This article originally appeared in the January 2013 issue.
|Qty||Animal||Mass (kg)||Hits||Armor||Wounds and Weapons|
|2D6+10||Podge (Omnivore Gatherer)||2||4/1||jack||1D6+6 stinger*||A(if cornered)||F(if surprised)||S2|
|* Also injects venom causing dizziness followed by rapid paralysis|
The Podge is a small viviparous monotreme found on Gehenna living in the old growth coastal rainforests. The animal is social and found in groups (‘clans’) ranging from 12-24 individuals, clustering in loose family groups of 3-6 individuals. Podges, as nearly all animals on Gehenna are, is venomous, though they are not usually a danger to humans unless cornered and/or frightened. They are, however, easy to care for as a pet and thrive in captivity, and enjoy human company. Having a bluntly pointed face with large round eyes and a smile along its small jaws makes them, along with the fur, very appealing as pets, too.
The Podge is a small, round mammal-like animal with puffy fur that is extremely soft, and likened to chinchilla in quality. Because of this fur, the Podge has commercial value on some worlds and their pelts are high-end luxury items. Wild-caught Podge fur is more highly sought after than farmed, since the colors, ranging from creamy white to layered browns, tend to be richer and the fur denser. Podges have a long (1m) tail that is brown colored, smooth-skinned without fur, and thin – about as thick as a pencil. The tip of the tail has a bright pink to white puffball that contains a razor sharp set of barbs. The six barbs have venom sacs at their base and inject small amounts of a paralytic toxin into the animal’s prey. If threatened or cornered, a Podge will slap its tail at the threat and barbs will inject their total venom load when they hit. The venom will cause near instant paralysis after a few seconds of dizziness and blurred vision. In humans, the paralysis can last for hours and there is no pain. If not treated with the specific anti-venom, though, it can (1 chance in six) cause a total paralysis of the respiratory system and result in death.
If a predator actually surprises the Podge and bites (or swipes at it) the predator will likely hit the puffball waving about above the Podge. The last third of the tail will detach once the barbs sink into the predator’s mouth or paw, and the Podge will run away. The tail and puffball will regrow within approx 4 weeks and the clan will protect the Podge during this time. The clan will also help feed the injured Podge as well.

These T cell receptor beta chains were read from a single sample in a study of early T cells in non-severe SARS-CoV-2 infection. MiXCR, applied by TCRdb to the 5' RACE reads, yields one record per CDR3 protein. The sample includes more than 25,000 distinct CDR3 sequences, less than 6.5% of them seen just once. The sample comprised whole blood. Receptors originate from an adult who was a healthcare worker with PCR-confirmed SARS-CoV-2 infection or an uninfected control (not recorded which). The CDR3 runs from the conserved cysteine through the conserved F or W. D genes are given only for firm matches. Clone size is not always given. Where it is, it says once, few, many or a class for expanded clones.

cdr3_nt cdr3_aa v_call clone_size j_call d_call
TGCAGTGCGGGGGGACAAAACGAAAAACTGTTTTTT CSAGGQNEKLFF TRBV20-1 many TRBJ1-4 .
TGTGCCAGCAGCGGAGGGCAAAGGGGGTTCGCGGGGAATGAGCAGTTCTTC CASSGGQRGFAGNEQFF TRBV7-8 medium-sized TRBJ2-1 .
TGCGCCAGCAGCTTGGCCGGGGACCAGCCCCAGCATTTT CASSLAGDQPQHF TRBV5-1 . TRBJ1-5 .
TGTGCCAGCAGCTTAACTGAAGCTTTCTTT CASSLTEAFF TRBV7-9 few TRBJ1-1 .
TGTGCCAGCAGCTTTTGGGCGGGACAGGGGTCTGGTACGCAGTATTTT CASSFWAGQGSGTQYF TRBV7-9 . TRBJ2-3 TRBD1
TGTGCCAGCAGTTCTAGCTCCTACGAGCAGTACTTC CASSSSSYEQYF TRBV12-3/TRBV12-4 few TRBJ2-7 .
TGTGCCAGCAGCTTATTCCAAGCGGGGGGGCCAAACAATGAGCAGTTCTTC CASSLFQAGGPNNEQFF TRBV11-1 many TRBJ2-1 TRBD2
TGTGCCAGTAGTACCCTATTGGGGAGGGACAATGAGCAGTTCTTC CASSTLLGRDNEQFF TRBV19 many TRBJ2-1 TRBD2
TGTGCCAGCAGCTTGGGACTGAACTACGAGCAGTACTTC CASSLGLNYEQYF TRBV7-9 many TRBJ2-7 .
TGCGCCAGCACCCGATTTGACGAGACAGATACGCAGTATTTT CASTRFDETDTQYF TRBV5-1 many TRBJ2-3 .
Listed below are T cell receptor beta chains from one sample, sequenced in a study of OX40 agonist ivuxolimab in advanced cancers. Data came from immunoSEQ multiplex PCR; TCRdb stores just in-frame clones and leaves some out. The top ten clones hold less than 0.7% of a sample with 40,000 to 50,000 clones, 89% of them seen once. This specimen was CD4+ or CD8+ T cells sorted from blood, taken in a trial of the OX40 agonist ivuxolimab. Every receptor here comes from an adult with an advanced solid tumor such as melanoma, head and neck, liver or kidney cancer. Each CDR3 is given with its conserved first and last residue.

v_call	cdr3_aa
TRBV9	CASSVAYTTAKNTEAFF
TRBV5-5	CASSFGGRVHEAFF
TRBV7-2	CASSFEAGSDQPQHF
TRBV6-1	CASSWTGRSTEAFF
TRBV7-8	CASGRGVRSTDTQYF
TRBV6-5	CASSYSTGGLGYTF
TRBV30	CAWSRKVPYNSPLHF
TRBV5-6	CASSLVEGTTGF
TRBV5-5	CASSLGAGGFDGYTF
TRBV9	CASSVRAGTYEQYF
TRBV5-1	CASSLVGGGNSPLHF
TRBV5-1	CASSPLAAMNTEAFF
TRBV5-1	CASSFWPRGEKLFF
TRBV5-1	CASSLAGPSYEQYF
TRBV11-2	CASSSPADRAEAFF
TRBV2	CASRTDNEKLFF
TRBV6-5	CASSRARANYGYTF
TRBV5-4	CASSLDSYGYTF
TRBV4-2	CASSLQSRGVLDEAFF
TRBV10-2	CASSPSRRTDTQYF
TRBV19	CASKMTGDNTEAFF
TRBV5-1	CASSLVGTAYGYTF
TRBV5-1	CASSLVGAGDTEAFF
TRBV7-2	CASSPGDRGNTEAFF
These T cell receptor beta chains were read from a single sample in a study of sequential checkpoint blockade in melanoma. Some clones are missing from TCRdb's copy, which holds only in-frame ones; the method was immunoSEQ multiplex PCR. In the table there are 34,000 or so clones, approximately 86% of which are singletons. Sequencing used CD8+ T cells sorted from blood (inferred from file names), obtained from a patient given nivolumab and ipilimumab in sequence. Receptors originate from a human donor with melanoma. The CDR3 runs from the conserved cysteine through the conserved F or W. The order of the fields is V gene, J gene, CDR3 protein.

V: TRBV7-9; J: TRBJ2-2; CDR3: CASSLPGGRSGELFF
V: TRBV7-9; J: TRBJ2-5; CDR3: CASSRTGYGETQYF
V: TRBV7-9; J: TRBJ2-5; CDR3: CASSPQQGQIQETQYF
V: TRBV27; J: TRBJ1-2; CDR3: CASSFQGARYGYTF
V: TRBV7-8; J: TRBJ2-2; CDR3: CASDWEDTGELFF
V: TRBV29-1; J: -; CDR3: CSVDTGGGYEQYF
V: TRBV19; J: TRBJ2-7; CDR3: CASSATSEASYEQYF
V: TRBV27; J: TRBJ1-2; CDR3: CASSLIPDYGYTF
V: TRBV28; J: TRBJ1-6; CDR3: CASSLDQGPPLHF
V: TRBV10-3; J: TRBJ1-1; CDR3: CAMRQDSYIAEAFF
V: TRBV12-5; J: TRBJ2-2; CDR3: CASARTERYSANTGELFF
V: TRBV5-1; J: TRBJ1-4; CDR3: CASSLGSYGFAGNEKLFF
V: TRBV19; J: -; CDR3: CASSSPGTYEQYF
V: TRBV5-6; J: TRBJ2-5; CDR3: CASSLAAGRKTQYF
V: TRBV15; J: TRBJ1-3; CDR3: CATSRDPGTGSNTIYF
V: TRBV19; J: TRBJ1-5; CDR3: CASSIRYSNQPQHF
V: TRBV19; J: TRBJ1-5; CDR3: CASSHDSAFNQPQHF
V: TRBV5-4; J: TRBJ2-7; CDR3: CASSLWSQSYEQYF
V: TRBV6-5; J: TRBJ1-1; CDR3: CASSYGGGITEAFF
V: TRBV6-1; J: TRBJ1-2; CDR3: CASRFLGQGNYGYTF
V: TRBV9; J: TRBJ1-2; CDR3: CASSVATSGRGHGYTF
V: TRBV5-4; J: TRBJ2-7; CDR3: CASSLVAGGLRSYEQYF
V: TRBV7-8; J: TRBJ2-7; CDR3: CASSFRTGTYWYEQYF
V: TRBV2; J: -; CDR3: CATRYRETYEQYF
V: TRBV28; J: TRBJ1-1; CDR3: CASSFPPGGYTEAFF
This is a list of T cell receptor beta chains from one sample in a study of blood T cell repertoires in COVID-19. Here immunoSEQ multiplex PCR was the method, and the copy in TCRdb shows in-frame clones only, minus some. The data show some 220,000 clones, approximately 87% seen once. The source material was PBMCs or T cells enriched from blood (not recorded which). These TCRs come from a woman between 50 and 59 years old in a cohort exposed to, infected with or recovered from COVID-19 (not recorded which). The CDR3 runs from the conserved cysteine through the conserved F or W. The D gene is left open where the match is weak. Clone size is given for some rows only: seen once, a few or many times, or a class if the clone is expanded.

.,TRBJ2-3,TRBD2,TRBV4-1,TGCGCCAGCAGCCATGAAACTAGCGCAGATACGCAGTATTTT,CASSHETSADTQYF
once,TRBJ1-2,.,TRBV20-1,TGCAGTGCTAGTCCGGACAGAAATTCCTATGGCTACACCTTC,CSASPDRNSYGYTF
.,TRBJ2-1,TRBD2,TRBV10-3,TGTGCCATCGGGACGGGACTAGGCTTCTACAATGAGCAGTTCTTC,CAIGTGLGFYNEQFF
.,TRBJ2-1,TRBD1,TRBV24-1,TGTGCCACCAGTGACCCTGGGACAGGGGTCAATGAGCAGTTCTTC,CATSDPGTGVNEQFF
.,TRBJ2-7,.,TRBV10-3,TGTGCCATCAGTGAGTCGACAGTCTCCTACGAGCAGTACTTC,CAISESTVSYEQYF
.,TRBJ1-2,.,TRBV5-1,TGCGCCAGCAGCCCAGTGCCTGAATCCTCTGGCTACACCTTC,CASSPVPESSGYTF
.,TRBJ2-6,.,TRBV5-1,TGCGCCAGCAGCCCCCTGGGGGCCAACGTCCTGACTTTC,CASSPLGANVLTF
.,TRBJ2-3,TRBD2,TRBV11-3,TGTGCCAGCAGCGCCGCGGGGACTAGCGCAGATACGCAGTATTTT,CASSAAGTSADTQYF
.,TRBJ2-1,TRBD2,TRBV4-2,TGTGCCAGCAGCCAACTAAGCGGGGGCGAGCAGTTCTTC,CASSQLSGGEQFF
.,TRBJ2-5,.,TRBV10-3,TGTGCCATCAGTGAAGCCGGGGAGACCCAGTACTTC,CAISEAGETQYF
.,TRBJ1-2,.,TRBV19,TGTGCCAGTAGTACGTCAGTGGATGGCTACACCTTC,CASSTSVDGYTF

Podges use their tails to help catch the insects and small animals they eat by holding the tail straight up and slowly waving the puffball so it mimics a flower in the breeze. Insects attracted to the puffball are lured down to within reach to the Podge’s snapping jaws or grasping paws when the Podge slowly lowers its tail. Small animals that the Podge eats are tempted by the puffball being popped around on the forest floor, or waved around the front of the prey’s burrow. When the prey animal gets close enough, the Podge slaps it with the tail and barbs inject their venom to paralyze the prey. Podges that have lost their tails to large predators are fed by uninjured Podges who lure insects to within reach of the tailless Podges. Uninjured Podges also bring them small animals they have lured out of burrows. This social behavior is also seen when older Podges teach the young how to hunt and lure prey in with their tails.
The favorite food of the Podge is the Nepenthe Moth. This fat and large (6cm long with a 50cm wingspan) moth produces a powerful narcotic that mixes with the dust on its wings. This narcotic produces an ecstatic dream-state in humans when they consume it that lasts for hours. Unfortunately, the side effect is that people who take the drug (by eating the moth) also develop an increasing loss of short-term memory, hence the source of the name for the moth. Podges suffer no ill effects from the toxin and will become frantic in their efforts to catch a Nepenthe Moth. The moth’s toxin is one of the ingredients of some Podge’s venom, however, and if not fed the moth a Podge’s venom will be far less potent. In captivity, a Podge will retain some venom toxicity, but it will be about as bad a bee sting so long as Nepenthe Moths are not provided as treats, nor any other toxic insects or berries from a long list. The list can be had from any dealer in pet-quality Podges.